As the LA Times' comic section has been condensed over the years, the paper has been left with just a handful of strips — most of them legacy, and rather unexciting. One of the few comics with any sort of edge, "Non Sequitur," has now been axed as well — over an subtly obscured obscenity that made it into print.
See above: In the one frame, scribbles appear to read, "We fondly say go f**k yourself to Trump.” Alas, that was too much for many newspapers — including the L.A. Times, which wrote in an editor's note:
In the Feb. 10 comics section, the “Non Sequitur” cartoon by Wiley Miller contained a vulgar message that was hidden in an illustration.
Andrews McMeel Syndication, which distributes the cartoon, apologized Monday for missing the offensive wording in its editing process. “If we had discovered it, we would not have distributed the cartoon without it being removed,” the statement said. “We apologize to Non Sequitur’s clients and readers for our oversight.”
Miller, in a statement, said he had prepared the cartoon with the vulgar message several weeks ago, intended to remove the message before the cartoon was distributed but neglected to do so. However, in a Twitter post Sunday, the cartoonist wrote: “Some of my sharp-eyed readers have spotted a little Easter egg from Leonardo Bear-Vinci. Can you find it?”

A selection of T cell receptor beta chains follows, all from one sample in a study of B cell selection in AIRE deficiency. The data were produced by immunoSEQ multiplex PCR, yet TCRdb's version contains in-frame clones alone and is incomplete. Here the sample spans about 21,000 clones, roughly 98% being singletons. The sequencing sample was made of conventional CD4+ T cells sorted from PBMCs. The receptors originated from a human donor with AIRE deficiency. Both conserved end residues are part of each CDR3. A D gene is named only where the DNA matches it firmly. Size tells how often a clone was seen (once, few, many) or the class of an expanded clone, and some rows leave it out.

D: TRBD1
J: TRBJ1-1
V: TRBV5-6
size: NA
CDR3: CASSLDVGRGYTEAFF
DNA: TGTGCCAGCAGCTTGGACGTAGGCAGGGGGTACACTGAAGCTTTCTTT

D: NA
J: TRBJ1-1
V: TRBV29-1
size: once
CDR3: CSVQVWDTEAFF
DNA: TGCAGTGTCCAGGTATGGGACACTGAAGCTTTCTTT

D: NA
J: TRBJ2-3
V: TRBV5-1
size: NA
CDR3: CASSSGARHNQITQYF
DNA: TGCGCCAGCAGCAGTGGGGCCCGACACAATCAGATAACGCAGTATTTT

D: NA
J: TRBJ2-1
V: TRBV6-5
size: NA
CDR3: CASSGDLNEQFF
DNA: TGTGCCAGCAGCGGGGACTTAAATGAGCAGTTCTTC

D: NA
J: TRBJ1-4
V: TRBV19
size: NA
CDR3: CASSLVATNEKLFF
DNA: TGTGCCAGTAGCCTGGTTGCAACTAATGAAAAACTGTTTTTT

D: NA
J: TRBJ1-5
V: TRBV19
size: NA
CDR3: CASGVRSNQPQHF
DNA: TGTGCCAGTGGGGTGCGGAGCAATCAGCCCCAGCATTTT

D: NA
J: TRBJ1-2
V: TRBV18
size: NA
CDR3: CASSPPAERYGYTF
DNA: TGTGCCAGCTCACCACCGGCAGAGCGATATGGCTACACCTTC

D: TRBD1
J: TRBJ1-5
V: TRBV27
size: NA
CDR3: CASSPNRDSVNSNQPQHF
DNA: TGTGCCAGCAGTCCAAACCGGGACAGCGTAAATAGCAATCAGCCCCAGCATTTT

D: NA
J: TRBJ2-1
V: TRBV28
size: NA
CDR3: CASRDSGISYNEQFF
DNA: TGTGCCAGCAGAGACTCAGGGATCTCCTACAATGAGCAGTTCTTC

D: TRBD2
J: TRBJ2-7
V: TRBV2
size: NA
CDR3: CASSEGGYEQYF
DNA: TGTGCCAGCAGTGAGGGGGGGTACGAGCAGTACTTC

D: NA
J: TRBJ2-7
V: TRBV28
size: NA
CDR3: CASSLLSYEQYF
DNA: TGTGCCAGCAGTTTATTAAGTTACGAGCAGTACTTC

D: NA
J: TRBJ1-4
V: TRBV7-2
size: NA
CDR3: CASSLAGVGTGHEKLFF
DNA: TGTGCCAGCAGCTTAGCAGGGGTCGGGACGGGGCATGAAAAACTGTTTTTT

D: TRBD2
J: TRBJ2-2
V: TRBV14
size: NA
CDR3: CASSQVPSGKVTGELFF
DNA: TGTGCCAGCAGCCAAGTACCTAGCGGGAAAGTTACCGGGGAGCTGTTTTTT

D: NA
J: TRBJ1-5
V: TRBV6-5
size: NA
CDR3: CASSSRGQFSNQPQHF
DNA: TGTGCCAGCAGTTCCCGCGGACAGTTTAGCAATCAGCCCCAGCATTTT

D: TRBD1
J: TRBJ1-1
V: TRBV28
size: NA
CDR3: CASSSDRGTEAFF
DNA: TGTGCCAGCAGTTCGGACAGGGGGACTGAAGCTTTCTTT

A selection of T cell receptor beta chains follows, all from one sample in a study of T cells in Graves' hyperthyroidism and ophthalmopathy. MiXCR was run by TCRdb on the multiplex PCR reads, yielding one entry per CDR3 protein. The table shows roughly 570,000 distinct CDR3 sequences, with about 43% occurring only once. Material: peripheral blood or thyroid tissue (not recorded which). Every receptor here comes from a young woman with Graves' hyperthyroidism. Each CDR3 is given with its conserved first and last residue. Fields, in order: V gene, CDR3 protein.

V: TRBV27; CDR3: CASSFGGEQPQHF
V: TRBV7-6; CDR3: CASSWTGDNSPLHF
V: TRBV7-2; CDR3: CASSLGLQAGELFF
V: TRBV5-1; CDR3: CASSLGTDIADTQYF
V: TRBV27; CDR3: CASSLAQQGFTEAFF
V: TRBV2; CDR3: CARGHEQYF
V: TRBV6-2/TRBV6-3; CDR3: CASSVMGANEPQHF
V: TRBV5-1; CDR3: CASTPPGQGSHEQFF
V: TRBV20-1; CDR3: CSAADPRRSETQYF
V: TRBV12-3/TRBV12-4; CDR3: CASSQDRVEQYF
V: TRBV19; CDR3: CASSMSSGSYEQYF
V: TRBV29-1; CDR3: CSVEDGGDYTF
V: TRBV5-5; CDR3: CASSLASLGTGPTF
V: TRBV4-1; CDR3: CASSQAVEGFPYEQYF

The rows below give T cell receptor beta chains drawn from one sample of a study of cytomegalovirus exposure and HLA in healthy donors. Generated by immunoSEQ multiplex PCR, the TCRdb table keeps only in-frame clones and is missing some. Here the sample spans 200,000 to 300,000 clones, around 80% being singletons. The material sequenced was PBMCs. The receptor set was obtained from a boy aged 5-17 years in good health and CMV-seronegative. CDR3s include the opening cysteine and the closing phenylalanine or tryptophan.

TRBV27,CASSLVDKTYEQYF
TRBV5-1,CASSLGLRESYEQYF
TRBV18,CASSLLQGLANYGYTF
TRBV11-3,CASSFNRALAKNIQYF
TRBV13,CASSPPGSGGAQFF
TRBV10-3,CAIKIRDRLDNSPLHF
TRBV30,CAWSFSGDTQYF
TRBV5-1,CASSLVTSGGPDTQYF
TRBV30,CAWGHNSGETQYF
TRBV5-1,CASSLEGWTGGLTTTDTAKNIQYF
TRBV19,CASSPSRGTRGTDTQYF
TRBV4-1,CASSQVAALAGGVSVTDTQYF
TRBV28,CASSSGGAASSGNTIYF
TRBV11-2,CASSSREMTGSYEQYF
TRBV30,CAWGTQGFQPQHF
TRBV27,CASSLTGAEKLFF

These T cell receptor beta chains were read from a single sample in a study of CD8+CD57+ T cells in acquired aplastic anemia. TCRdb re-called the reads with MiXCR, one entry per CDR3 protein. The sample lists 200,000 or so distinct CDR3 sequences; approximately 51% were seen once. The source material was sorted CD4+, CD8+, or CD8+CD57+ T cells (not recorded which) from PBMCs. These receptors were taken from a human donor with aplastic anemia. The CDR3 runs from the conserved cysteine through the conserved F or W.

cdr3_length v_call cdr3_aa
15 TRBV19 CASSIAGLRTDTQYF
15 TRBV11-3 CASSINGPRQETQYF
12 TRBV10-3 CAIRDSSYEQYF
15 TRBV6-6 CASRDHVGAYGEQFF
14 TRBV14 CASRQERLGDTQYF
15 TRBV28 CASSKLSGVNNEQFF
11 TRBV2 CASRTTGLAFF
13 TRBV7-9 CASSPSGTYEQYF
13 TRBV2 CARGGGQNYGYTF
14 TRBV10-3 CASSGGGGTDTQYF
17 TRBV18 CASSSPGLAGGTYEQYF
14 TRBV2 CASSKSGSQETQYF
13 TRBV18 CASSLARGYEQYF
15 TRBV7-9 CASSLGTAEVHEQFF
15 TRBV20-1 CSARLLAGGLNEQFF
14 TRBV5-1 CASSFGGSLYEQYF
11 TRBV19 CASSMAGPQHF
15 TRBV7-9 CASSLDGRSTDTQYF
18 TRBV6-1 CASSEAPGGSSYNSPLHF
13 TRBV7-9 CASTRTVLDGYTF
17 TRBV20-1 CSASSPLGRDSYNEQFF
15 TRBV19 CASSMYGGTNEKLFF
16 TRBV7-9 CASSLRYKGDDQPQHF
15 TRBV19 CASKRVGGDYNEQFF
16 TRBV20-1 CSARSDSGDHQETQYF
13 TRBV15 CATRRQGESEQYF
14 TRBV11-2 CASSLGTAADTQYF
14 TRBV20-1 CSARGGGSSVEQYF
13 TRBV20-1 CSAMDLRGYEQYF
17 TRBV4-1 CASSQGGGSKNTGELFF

The Los Angeles Times considers this a breach of trust with our readers and will halt publication of the “Non Sequitur” cartoon. The Times' comic pages are prepared in advance, so readers may see “Non Sequitur” cartoons for several more Sundays.
Other newspapers that have dropped the strip include the Chicago Tribune, which wrote an identical editor's note, with just the newspaper's name changed (and signed by Tribune editor Bruce Dold). Strangely, the Trib's statement even ran on the LAT's site — a legacy, I assume of the papers' former co-ownership.
Other papers dropping the strip include the San Diego Union-Tribune, and reaction from readers was very mixed.